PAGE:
Glass vs. Silicone
Silicone has flown onto the scene as the big new name in smoking materials. More and more smokers are becoming curious about how silicone pieces differ from glass ones. Whether you’re considering glass or silicone alone or in combination, knowing about the material distinctions between the two can help you make the best decision about what you want your smoking setup to be made out of.
Smoking Out of Glass
Not all glass is made alike anymore. Nowadays standard glass pieces are being joined by the class of scientific glass, which uses borosilicate glass (the same kind used in Pyrex dishes and lab equipment) instead of typical silicate glass. Scientific pieces are hardier and more resilient than your typical glass, but when it comes down to it they’re still, well, glass. You might be able to tip over a borosilicate bubbler onto the table quite a few times without any problem, maybe even whacking it into the ashtray by accident, but if you drop it on the floor the likelihood is that it’ll still break.
Glass is the king of sculptural smoking materials, offering intricate details and unique sculptural elements like Empire Glassworks' Panda Family Mini Bong, which features multiple worked glass pandas and decorative trails of bamboo outside of the pipe. You’d never be able to get that sort of detail with a silicone piece, and even though silicone offers brighter colors, glass takes the cake for design inventiveness.
When it comes to cleaning glass pipes, bongs, and bubblers, the method is simple: all it takes is a solution of 91% isopropyl alcohol and large-grained salt, some shaking, and some time. If you don’t want to bother with the alcohol, some premixed bong cleaners can do surprisingly well too. When it comes to cleaning, glass pieces are definitely some of the easiest to get back to sparkling.
Silicone Smoking Accessories
Cleaning silicone is a different process than cleaning glass. Because alcohol breaks down silicone, you can’t use any kind of alcohol-based cleaner. Scrubbing the piece with a toothbrush covered with mild soap and warm water does the trick well enough usually, and because many silicone pieces bend, pull apart and turn inside out they’re pretty easy to keep clean despite the alcohol issue. Some people swear by cleaning their silicone in the freezer by freezing the piece overnight and then bending it to break up and get out the leftover residue.
Silicone is obviously given a huge boost by the fact that it’s basically unbreakable. It’s not that you can’t poke a hole through the material with something sharp; obviously you can break anything if you try hard enough. But unlike a glass piece, a silicone one being dropped off of a table won’t shatter save for maybe the bowl and downstem, which can be made of glass.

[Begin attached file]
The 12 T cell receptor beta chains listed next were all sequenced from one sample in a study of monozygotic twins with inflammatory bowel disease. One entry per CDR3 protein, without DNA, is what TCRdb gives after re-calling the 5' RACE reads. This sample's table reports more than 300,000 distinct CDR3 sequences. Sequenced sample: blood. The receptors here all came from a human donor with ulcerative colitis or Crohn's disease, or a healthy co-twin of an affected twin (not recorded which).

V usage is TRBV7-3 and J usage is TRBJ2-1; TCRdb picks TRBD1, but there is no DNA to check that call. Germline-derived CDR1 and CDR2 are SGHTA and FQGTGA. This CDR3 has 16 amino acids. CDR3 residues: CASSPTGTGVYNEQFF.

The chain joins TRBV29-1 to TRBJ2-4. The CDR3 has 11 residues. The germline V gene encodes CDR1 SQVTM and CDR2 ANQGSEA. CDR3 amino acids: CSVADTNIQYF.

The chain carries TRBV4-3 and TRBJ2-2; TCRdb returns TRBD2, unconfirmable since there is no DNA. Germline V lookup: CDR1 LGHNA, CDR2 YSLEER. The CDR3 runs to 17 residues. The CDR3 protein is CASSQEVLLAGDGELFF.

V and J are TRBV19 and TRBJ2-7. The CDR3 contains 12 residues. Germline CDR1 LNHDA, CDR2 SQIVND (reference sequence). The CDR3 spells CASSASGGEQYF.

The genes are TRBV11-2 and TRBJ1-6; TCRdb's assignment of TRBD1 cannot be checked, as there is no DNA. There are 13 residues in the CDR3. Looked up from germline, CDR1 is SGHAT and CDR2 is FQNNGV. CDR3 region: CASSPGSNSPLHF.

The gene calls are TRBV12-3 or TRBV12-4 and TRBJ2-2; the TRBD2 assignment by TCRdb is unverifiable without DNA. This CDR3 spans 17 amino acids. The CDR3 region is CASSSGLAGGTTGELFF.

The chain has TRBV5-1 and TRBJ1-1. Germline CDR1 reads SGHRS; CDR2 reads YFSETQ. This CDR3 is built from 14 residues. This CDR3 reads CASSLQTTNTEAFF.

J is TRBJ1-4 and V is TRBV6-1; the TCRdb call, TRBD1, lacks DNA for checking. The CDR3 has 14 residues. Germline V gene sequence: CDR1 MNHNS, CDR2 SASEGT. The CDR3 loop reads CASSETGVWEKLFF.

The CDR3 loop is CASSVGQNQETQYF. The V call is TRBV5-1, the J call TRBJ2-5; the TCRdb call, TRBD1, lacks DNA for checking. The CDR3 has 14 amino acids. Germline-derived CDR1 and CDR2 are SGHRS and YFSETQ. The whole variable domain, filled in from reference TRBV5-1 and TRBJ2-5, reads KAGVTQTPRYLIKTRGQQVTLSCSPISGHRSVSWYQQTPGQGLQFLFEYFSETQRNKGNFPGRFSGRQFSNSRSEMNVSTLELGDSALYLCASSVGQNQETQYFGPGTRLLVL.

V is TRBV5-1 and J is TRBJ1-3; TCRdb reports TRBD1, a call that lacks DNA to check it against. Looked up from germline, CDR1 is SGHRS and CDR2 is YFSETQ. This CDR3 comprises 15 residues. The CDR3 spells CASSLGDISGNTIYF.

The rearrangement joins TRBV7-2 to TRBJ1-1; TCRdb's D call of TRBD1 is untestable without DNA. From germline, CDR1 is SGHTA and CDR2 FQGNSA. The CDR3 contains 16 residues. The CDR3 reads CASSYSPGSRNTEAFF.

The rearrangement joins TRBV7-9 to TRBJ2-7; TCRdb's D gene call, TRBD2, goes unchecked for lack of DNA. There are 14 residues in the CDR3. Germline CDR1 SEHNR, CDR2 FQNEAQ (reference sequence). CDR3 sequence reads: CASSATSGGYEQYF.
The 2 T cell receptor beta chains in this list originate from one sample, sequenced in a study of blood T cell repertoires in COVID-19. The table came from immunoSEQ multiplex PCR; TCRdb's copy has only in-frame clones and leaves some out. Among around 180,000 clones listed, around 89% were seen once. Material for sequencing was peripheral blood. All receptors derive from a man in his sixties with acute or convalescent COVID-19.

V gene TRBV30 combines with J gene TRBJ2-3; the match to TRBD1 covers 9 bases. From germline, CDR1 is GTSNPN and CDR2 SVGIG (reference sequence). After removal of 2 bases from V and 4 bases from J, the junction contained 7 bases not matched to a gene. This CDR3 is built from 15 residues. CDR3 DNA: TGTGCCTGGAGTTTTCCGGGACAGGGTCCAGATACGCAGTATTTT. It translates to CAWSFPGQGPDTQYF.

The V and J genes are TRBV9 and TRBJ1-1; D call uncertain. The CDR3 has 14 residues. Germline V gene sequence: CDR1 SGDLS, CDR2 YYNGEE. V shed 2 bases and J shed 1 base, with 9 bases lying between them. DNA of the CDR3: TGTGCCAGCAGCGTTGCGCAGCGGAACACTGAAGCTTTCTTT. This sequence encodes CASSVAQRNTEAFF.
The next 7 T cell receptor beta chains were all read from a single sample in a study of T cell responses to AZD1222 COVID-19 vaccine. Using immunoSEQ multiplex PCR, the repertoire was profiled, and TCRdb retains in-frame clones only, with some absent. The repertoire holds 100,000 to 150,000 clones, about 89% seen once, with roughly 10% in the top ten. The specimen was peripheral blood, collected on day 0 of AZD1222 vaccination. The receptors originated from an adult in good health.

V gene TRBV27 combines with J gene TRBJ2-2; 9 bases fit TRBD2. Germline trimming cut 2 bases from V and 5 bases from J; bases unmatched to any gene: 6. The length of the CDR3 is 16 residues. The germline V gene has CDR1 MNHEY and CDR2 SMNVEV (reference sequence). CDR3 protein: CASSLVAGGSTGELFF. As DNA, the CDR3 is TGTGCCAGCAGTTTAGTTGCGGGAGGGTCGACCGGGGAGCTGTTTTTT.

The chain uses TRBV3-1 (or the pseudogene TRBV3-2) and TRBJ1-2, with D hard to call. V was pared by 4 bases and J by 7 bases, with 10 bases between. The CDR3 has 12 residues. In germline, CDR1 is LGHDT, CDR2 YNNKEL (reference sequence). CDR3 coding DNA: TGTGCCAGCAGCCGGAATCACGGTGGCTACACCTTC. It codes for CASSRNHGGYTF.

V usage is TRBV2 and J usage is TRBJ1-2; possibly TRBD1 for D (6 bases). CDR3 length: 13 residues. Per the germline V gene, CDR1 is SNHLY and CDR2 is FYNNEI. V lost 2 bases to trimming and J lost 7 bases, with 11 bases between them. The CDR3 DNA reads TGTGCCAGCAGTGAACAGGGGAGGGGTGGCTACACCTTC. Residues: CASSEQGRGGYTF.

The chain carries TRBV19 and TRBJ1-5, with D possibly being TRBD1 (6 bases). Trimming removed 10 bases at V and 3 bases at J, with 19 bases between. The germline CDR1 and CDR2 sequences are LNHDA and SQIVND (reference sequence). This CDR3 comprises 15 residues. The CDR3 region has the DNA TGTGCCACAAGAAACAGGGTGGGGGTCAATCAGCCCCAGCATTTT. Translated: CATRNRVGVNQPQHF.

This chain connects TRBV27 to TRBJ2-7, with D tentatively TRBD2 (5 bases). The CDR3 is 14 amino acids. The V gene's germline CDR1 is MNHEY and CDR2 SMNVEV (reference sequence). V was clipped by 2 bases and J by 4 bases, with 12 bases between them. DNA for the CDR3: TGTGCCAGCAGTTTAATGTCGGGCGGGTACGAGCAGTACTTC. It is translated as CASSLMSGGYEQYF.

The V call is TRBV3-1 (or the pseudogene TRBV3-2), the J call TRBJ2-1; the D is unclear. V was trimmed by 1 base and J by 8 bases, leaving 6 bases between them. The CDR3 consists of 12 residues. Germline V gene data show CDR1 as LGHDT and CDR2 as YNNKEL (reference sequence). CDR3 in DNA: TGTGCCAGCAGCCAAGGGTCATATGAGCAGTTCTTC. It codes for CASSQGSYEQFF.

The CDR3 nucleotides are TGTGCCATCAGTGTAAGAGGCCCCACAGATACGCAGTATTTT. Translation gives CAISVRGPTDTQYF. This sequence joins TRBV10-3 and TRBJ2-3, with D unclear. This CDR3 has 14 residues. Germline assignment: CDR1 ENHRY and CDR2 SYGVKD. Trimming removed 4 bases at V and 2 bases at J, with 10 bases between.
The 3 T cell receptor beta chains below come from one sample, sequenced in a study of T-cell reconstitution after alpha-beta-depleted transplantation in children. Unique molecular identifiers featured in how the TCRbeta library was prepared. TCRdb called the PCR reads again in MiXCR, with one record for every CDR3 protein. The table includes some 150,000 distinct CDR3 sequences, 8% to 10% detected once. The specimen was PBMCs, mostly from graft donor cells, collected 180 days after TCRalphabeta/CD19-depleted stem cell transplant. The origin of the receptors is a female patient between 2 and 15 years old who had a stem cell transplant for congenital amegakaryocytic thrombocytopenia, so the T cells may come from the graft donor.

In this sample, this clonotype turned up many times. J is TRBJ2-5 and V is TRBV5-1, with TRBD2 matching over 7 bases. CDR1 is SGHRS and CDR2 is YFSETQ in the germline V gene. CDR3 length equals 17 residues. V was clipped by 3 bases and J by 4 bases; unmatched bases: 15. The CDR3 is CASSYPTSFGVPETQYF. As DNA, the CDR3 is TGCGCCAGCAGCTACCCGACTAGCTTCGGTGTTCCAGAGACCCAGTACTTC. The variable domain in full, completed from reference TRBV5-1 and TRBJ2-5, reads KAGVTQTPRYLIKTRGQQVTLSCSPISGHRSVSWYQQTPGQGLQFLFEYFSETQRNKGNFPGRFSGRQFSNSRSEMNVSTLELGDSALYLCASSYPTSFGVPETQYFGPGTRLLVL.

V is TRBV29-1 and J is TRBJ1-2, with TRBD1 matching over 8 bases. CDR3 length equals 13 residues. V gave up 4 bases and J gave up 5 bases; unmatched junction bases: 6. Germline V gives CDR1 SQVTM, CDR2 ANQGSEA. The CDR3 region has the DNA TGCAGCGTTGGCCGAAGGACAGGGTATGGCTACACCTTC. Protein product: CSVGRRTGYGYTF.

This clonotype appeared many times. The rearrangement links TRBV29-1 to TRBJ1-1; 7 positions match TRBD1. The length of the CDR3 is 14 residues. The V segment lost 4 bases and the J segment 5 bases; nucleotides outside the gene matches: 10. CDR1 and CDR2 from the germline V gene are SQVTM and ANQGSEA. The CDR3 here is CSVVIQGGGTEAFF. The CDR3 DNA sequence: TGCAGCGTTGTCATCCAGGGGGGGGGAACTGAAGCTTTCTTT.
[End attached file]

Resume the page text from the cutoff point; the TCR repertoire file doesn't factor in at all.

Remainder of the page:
Silicone is also shockingly portable. Unlike a glass piece, you can squish or roll down a silicone oil rig, bong, or pipe and carry it around in a small bag or even your pocket, in the case of some smaller pipes. (Just make sure you clean it first, no one wants bong water stinking up their JNCOs.)
When it comes to aesthetics, it’s hard to deny that silicone offers different looks than glass. Glass typically has the leg up when it comes to delicate and decorative design elements—it’s more sculptural for sure—but in the color department, silicone really sticks out. Lots of less-informed smokers have been looking to glass for bright, fluorescent colors and ended up buying cheap, painted prodo (mass-produced) pieces made overseas. You don’t have to rely on these questionably painted bongs and pipes for a brightly colored experience anymore, though—especially now that bright, poppy silicone pieces are available just as cheap.
Nucleus has an impressive number of silicone offerings, from the basic 10” Silicone Straight Tube Bong to the twist-apart, long-neck Silicone Beaker Bong. The base of the latter has a flared bottom and takes advantage of the possibilities of silicone by separating from the neck for easier cleaning and increased portability.
Pairing Glass and Silicone
There’s something to be said about combining glass and silicone, and lots of bong-makers have been moving in that direction. Some people are forgoing these options, opting instead to attach adapters onto silicone bongs and rigs and latch on glass ashcatchers.
Since both materials have their pluses and minuses, incorporating glass into a less-breakable silicone setup is a great compromise for someone who still wants to maintain some of the benefits of glass percs and coils without risking the structural integrity of the whole thing to clumsiness. If you’re gonna have a front-heavy setup you might as well limit its breakability, right?
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